Flamboyance in the age of dinosaurs

Scientists suggest this is the most elaborately dressed-to-impress dinosaur ever described.

201217 ubirajara jubatus
Credit: © Bob Nicholls / Paleocreations.com 2020

Ubirajara jubatus was small, about the size of a chicken, but had a prominent mane of long fur down its back and stiff ribbons projecting from its shoulders – features never been seen in the fossil record.

Its flamboyance was likely used to dazzle mates or intimidate foe, the researchers say, and sheds new light on how birds such as peacocks inherited their ability to show off.

The first non-avian dinosaur described from Brazil’s Crato Formation, a shallow inland sea laid down about 110 million years ago, it is also the first from the ancient supercontinent of Gondwana with preserved skin.

It was actually found among fossils in Germany’s State Museum of Natural History Karlsruhe by a team led by the museum’s Dino Frey and by David Martill and Robert Smyth from University of Portsmouth in the UK.

Frey excavated it from the two slabs of stone in which it lay and, using x-ray, found previously hidden skeletal elements and soft tissue.

The fossil is likely of a young male. It lived 110 million years ago during the Aptian stage of the Cretaceous period and is closely related to the European Jurassic dinosaur Compsognathus.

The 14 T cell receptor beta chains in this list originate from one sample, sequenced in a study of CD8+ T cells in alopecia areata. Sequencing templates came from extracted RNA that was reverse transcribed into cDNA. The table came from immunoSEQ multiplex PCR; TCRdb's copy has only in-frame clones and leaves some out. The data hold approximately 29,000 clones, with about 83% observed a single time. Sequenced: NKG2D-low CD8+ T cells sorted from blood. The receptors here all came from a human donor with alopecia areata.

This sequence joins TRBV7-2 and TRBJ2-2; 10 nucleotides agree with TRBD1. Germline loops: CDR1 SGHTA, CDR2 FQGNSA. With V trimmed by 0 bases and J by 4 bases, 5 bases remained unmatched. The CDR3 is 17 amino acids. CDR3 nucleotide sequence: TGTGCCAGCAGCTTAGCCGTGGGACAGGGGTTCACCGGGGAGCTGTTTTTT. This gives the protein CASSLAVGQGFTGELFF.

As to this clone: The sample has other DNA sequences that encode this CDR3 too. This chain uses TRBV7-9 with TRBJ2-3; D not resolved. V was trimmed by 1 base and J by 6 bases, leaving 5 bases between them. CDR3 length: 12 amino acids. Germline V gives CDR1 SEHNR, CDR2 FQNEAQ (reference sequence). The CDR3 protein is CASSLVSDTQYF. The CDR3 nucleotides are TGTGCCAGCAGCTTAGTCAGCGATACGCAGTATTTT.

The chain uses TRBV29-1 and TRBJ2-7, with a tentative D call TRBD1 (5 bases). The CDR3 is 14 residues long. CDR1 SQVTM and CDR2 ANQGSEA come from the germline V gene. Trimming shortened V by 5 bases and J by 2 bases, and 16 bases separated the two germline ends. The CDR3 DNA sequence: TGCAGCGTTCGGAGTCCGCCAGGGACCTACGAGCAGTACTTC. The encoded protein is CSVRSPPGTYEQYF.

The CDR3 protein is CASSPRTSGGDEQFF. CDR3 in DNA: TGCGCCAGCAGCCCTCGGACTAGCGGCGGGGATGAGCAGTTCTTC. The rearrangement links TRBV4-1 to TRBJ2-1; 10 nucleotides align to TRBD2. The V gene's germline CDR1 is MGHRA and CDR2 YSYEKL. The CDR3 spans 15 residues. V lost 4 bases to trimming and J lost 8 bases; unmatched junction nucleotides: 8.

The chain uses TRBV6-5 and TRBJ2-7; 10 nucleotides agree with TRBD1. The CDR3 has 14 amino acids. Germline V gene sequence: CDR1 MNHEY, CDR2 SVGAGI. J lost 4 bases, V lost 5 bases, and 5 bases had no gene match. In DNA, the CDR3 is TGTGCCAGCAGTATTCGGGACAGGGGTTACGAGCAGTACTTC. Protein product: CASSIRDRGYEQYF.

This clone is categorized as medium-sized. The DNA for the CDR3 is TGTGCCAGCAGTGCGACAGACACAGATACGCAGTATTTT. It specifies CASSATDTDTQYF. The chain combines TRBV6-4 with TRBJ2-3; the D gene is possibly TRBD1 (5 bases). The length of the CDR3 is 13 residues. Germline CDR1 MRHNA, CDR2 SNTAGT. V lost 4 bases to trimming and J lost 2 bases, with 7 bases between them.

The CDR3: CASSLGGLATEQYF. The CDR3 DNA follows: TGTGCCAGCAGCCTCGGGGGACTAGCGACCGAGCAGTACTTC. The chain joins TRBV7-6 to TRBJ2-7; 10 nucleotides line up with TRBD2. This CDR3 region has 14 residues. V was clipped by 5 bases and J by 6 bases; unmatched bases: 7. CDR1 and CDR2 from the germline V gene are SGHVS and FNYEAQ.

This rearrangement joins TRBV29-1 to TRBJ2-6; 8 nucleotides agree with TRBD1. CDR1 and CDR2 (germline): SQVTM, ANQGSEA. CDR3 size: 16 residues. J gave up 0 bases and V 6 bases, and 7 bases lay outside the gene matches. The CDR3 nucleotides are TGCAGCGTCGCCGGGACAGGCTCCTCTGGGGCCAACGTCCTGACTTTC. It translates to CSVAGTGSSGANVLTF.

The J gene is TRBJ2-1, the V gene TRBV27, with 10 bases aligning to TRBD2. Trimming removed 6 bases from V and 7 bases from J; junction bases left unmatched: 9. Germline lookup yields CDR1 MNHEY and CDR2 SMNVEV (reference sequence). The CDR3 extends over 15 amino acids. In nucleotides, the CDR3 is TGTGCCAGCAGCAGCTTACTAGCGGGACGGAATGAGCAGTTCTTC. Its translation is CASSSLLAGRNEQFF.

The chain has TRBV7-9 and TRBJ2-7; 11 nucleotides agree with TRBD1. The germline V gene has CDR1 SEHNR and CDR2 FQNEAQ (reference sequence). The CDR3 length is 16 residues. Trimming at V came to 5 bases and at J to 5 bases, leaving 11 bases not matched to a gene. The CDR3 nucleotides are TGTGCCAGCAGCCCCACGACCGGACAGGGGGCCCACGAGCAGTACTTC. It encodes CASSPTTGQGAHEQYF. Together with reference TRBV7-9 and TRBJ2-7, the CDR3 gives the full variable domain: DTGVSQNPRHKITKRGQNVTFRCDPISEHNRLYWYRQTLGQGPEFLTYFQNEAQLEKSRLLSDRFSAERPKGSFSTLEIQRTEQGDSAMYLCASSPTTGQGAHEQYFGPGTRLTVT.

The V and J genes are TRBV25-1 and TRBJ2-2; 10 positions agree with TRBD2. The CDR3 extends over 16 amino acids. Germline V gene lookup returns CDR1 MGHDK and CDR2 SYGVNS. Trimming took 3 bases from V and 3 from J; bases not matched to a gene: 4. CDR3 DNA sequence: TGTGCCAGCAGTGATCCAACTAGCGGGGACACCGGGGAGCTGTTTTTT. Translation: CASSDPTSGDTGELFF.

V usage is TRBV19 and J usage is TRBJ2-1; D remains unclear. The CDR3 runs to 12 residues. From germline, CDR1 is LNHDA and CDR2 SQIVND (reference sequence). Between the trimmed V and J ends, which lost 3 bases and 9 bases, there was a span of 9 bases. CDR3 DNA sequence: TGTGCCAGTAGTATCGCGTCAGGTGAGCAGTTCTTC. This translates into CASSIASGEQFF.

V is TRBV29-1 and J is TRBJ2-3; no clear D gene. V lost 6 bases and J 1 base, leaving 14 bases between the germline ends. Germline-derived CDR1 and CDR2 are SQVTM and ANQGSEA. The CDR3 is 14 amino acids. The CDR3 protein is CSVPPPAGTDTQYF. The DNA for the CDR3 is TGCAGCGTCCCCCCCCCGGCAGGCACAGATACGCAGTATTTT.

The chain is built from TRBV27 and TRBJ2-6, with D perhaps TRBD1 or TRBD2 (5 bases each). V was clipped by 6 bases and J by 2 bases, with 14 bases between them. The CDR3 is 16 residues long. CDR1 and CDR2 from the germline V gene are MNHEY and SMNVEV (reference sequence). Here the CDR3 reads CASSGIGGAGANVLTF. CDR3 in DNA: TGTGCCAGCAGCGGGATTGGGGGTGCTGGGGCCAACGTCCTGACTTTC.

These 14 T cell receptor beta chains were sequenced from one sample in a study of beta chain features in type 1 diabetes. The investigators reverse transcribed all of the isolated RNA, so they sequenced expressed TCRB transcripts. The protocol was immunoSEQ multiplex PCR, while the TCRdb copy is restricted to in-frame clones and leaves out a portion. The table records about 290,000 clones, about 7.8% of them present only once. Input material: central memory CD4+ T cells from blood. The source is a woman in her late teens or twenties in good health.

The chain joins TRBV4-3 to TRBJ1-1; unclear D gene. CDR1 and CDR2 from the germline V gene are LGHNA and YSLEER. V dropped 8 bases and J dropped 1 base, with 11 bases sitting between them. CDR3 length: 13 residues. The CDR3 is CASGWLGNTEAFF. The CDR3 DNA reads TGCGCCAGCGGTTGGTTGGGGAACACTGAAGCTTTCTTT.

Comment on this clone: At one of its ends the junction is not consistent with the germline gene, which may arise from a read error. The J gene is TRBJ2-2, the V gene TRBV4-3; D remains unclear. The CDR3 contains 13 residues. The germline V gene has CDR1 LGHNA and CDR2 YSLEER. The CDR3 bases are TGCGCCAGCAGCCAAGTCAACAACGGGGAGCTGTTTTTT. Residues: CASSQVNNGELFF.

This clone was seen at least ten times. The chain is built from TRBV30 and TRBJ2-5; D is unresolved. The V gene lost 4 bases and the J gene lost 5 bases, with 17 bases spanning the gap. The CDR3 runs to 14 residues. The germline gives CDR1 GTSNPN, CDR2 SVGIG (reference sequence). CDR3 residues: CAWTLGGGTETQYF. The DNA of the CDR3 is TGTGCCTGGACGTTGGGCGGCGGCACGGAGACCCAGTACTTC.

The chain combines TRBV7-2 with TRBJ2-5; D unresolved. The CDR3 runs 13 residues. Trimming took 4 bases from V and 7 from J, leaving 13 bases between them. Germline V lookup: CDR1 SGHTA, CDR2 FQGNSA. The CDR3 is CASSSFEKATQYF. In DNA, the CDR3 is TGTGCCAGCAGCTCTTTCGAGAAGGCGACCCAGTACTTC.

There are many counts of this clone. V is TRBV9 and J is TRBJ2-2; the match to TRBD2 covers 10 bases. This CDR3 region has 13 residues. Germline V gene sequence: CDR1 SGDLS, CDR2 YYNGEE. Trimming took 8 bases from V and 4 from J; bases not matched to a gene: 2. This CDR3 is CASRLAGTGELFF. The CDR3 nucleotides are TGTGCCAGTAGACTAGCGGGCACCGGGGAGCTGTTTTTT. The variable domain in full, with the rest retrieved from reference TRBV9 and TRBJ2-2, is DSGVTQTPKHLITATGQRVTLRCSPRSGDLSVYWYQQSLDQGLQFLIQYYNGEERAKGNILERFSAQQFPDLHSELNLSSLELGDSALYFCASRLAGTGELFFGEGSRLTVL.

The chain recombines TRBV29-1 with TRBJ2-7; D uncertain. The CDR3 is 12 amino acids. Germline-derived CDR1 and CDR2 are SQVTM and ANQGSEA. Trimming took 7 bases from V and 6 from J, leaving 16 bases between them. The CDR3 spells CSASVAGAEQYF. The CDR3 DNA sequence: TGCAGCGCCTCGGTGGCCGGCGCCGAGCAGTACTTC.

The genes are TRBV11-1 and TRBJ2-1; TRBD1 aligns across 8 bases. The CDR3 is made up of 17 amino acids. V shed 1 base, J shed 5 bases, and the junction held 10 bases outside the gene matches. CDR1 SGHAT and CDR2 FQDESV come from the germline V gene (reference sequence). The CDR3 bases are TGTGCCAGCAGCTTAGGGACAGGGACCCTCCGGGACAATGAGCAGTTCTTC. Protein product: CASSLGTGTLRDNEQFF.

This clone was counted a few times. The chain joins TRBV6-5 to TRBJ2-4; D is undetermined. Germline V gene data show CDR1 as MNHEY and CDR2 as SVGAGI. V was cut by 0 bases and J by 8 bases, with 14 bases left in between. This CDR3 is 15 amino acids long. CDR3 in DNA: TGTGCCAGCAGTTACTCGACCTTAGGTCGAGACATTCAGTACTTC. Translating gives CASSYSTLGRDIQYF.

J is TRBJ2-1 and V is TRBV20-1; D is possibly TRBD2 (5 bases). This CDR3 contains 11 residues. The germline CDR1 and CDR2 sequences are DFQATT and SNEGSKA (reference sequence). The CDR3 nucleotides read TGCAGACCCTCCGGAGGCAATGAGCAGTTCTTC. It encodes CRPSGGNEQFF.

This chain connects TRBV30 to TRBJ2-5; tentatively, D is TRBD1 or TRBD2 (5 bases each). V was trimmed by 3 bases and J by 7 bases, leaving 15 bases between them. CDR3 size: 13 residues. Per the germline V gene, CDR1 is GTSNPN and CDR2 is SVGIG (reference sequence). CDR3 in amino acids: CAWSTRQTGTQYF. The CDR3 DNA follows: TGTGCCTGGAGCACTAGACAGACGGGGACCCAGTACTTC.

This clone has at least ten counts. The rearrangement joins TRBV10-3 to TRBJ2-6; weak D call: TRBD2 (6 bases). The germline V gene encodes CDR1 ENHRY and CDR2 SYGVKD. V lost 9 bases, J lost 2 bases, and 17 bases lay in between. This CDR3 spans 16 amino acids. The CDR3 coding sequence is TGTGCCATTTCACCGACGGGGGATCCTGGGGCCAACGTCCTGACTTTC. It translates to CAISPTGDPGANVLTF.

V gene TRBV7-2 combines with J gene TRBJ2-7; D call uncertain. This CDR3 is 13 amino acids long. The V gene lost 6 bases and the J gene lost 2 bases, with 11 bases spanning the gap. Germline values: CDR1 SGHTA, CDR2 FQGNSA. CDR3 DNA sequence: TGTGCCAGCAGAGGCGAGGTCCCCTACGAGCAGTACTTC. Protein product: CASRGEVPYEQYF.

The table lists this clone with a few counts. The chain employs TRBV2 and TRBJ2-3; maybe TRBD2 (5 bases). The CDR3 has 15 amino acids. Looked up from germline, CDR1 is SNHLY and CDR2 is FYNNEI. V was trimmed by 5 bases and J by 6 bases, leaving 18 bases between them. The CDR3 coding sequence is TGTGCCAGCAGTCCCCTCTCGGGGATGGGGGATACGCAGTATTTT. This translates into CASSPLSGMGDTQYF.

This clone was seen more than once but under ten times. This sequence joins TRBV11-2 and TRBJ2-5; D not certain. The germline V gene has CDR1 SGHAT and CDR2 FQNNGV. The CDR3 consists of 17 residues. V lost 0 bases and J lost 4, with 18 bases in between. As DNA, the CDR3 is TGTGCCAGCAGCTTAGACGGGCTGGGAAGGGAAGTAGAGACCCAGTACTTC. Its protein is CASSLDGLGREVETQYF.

Its ribbons are not scales, fur or feathers in the modern sense; rather, they appear to be structures unique to this animal.

“These are such extravagant features for such a small animal and not at all what we would predict if we only had the skeleton preserved,” says Smyth. “Why adorn yourself in a way that makes you more obvious to both your prey and to potential predators?

“The truth is that for many animals, evolutionary success is about more than just surviving, you also have to look good if you want to pass your genes on to the next generation.”

The mane is thought to have been controlled by muscles that allowed it to be raised, in a similar way that a dog raises its hackles or a porcupine raises its spines when threatened. It could be lowered when not in a display mode for faster movement.

The long, flat, stiff shoulder ribbons of keratin, each with a small sharp ridge running along the middle, were positioned to not impede freedom of movement in its arms and legs, so wouldn’t have limited the animal’s ability to hunt, preen and send signals.

Smyth argues that the elaborate plumage might have improved its chances of survival.

“Ubirajara is the most primitive known dinosaur to possess integumentary display structures,” he says. “It represents a revolution in dinosaur communication, the effects of which we can still see today in living birds.”

The name comes from a Tupi Indian word for “lord of the spear” and jubatus, from the Latin, meaning maned or crested.

The study is published in the journal Cretaceous Research.

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